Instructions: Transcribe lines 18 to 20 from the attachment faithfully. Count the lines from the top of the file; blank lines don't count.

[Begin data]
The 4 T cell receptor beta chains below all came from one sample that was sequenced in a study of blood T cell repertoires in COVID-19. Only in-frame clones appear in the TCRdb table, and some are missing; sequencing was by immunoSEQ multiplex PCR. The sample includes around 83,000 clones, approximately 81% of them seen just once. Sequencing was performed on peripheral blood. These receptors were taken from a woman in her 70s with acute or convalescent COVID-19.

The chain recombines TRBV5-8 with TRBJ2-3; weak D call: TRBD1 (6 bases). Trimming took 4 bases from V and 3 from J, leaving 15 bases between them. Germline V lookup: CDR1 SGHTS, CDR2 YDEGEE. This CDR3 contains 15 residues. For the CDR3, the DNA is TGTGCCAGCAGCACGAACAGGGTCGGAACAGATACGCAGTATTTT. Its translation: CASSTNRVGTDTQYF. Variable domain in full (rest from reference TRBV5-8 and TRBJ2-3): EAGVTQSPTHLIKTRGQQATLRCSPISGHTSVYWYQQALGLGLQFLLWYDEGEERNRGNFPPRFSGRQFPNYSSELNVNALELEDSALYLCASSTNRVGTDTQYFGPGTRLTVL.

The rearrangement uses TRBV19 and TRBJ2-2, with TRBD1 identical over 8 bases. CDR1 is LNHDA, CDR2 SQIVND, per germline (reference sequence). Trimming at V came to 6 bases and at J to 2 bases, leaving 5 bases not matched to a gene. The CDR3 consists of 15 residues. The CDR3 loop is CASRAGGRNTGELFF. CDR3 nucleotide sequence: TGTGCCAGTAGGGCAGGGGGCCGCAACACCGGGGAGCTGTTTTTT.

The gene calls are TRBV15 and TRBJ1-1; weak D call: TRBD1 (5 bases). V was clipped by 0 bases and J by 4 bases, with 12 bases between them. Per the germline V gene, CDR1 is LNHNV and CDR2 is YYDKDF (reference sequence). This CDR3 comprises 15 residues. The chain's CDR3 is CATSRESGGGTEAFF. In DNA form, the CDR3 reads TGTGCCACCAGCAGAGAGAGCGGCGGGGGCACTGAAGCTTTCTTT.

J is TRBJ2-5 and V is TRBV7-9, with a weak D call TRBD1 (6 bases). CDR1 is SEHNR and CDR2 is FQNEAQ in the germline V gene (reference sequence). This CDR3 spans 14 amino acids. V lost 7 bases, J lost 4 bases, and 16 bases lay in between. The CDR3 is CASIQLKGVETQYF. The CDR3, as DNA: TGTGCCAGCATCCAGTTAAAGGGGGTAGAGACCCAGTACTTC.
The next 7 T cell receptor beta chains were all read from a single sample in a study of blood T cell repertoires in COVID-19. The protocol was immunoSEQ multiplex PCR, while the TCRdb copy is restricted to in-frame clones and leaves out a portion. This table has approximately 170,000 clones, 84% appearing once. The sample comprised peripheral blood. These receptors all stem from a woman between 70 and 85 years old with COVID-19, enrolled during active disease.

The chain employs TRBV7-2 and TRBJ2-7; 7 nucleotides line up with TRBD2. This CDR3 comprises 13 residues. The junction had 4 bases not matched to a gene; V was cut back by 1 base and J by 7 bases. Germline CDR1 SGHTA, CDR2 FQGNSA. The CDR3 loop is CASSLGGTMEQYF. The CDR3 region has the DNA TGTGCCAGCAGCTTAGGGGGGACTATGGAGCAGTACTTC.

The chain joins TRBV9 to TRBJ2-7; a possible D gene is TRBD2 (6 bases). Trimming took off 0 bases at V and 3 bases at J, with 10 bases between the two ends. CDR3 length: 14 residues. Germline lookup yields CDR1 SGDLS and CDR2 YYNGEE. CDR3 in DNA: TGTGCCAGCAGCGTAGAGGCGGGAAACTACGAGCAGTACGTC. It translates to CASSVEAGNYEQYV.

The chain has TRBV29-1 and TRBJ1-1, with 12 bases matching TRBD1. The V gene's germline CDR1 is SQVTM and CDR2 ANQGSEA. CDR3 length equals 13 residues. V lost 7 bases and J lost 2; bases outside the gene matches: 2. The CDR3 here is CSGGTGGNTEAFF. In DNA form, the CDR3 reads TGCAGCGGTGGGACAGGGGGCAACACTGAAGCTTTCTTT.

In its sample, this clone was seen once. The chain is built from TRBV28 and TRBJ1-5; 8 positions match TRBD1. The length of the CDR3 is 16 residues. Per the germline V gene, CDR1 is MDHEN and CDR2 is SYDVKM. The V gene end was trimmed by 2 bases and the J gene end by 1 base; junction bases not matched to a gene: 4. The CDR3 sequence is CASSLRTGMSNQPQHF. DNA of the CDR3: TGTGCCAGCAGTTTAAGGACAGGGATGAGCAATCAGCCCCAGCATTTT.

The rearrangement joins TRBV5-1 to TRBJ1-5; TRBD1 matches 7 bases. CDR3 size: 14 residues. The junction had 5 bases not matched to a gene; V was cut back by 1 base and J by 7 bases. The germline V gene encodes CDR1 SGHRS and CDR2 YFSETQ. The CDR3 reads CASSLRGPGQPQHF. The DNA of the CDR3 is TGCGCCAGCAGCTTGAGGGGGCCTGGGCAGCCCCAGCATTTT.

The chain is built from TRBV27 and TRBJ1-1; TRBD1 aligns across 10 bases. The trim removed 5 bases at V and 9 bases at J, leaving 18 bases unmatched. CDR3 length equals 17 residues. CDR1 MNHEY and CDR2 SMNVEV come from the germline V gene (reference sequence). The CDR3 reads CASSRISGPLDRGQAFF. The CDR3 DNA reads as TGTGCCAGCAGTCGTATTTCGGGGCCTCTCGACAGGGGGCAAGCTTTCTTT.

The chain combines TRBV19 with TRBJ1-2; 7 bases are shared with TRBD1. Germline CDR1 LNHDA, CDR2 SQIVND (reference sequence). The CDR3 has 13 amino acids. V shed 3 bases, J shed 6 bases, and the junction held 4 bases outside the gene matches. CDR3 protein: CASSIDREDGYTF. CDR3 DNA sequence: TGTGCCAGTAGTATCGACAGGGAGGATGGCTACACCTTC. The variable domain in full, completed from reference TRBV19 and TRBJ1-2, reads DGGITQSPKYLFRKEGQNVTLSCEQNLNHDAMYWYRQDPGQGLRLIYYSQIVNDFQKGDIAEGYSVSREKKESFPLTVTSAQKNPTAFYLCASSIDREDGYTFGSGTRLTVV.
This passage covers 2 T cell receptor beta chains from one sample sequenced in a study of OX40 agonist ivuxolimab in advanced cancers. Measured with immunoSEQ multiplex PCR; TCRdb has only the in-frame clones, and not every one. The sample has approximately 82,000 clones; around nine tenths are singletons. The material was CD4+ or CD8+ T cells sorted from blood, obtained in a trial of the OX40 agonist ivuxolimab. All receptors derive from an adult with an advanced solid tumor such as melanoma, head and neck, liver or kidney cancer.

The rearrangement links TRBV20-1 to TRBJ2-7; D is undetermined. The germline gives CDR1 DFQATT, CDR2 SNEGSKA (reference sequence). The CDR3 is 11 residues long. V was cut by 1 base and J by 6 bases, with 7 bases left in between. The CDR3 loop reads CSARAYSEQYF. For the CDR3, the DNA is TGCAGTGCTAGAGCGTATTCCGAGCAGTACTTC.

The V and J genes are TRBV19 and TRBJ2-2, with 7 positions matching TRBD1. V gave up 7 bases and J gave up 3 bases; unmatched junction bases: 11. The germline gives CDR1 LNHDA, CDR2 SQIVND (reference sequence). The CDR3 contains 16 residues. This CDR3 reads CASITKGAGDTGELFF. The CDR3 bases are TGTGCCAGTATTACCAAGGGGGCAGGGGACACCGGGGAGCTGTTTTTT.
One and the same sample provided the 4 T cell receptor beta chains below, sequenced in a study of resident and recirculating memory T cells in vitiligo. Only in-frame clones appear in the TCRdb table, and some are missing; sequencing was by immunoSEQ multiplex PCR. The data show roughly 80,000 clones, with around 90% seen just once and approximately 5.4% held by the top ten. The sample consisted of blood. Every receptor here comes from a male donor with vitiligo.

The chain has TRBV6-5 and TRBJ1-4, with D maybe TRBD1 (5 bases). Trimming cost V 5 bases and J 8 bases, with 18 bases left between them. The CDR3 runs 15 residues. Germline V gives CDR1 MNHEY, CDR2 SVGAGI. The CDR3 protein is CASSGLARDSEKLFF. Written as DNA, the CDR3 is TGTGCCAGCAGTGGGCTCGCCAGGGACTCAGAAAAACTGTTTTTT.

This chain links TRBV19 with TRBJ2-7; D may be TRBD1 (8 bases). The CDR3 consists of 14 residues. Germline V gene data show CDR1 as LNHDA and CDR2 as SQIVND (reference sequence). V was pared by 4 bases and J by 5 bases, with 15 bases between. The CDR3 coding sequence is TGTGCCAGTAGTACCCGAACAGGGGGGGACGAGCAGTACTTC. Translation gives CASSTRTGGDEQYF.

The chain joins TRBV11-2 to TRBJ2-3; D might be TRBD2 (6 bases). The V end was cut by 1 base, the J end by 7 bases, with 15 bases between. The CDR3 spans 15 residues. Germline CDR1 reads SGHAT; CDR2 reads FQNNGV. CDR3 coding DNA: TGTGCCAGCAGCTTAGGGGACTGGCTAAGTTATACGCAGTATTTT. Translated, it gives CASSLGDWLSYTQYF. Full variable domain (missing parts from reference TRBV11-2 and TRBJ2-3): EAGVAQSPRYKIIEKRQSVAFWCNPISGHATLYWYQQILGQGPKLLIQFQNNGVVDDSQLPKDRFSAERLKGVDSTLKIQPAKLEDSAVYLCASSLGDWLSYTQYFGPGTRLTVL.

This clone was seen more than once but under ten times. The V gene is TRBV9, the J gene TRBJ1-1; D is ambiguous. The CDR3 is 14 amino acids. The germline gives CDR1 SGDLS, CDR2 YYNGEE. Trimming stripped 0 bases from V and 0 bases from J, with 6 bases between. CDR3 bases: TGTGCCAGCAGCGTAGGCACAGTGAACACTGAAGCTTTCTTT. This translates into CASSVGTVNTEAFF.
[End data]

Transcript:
The chain has TRBV6-5 and TRBJ1-4, with D maybe TRBD1 (5 bases). Trimming cost V 5 bases and J 8 bases, with 18 bases left between them. The CDR3 runs 15 residues. Germline V gives CDR1 MNHEY, CDR2 SVGAGI. The CDR3 protein is CASSGLARDSEKLFF. Written as DNA, the CDR3 is TGTGCCAGCAGTGGGCTCGCCAGGGACTCAGAAAAACTGTTTTTT.

This chain links TRBV19 with TRBJ2-7; D may be TRBD1 (8 bases). The CDR3 consists of 14 residues. Germline V gene data show CDR1 as LNHDA and CDR2 as SQIVND (reference sequence). V was pared by 4 bases and J by 5 bases, with 15 bases between. The CDR3 coding sequence is TGTGCCAGTAGTACCCGAACAGGGGGGGACGAGCAGTACTTC. Translation gives CASSTRTGGDEQYF.

The chain joins TRBV11-2 to TRBJ2-3; D might be TRBD2 (6 bases). The V end was cut by 1 base, the J end by 7 bases, with 15 bases between. The CDR3 spans 15 residues. Germline CDR1 reads SGHAT; CDR2 reads FQNNGV. CDR3 coding DNA: TGTGCCAGCAGCTTAGGGGACTGGCTAAGTTATACGCAGTATTTT. Translated, it gives CASSLGDWLSYTQYF. Full variable domain (missing parts from reference TRBV11-2 and TRBJ2-3): EAGVAQSPRYKIIEKRQSVAFWCNPISGHATLYWYQQILGQGPKLLIQFQNNGVVDDSQLPKDRFSAERLKGVDSTLKIQPAKLEDSAVYLCASSLGDWLSYTQYFGPGTRLTVL.